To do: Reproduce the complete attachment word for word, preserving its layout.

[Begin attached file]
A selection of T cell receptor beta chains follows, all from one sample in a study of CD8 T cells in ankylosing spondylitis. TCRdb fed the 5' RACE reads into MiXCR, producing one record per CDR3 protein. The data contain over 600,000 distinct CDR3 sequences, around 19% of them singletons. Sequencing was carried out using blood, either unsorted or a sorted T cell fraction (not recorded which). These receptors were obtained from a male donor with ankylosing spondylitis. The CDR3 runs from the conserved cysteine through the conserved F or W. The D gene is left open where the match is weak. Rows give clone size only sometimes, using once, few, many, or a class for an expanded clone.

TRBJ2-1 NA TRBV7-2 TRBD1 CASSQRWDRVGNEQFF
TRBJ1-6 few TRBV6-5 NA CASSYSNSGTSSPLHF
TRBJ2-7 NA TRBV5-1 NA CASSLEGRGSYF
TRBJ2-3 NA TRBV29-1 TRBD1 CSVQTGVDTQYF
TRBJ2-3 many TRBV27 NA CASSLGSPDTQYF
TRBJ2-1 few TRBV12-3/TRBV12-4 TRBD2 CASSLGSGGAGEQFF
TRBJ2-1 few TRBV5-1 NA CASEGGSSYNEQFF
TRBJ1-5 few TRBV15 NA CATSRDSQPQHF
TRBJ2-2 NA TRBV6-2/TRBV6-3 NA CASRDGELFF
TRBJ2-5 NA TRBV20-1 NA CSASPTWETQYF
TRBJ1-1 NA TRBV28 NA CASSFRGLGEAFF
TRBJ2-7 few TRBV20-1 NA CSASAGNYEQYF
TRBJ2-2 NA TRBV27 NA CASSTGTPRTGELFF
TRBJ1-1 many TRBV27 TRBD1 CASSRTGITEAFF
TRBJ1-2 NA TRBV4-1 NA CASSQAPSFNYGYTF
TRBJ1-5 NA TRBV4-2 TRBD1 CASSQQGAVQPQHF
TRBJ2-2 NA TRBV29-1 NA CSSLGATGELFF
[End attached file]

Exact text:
A selection of T cell receptor beta chains follows, all from one sample in a study of CD8 T cells in ankylosing spondylitis. TCRdb fed the 5' RACE reads into MiXCR, producing one record per CDR3 protein. The data contain over 600,000 distinct CDR3 sequences, around 19% of them singletons. Sequencing was carried out using blood, either unsorted or a sorted T cell fraction (not recorded which). These receptors were obtained from a male donor with ankylosing spondylitis. The CDR3 runs from the conserved cysteine through the conserved F or W. The D gene is left open where the match is weak. Rows give clone size only sometimes, using once, few, many, or a class for an expanded clone.

TRBJ2-1 NA TRBV7-2 TRBD1 CASSQRWDRVGNEQFF
TRBJ1-6 few TRBV6-5 NA CASSYSNSGTSSPLHF
TRBJ2-7 NA TRBV5-1 NA CASSLEGRGSYF
TRBJ2-3 NA TRBV29-1 TRBD1 CSVQTGVDTQYF
TRBJ2-3 many TRBV27 NA CASSLGSPDTQYF
TRBJ2-1 few TRBV12-3/TRBV12-4 TRBD2 CASSLGSGGAGEQFF
TRBJ2-1 few TRBV5-1 NA CASEGGSSYNEQFF
TRBJ1-5 few TRBV15 NA CATSRDSQPQHF
TRBJ2-2 NA TRBV6-2/TRBV6-3 NA CASRDGELFF
TRBJ2-5 NA TRBV20-1 NA CSASPTWETQYF
TRBJ1-1 NA TRBV28 NA CASSFRGLGEAFF
TRBJ2-7 few TRBV20-1 NA CSASAGNYEQYF
TRBJ2-2 NA TRBV27 NA CASSTGTPRTGELFF
TRBJ1-1 many TRBV27 TRBD1 CASSRTGITEAFF
TRBJ1-2 NA TRBV4-1 NA CASSQAPSFNYGYTF
TRBJ1-5 NA TRBV4-2 TRBD1 CASSQQGAVQPQHF
TRBJ2-2 NA TRBV29-1 NA CSSLGATGELFF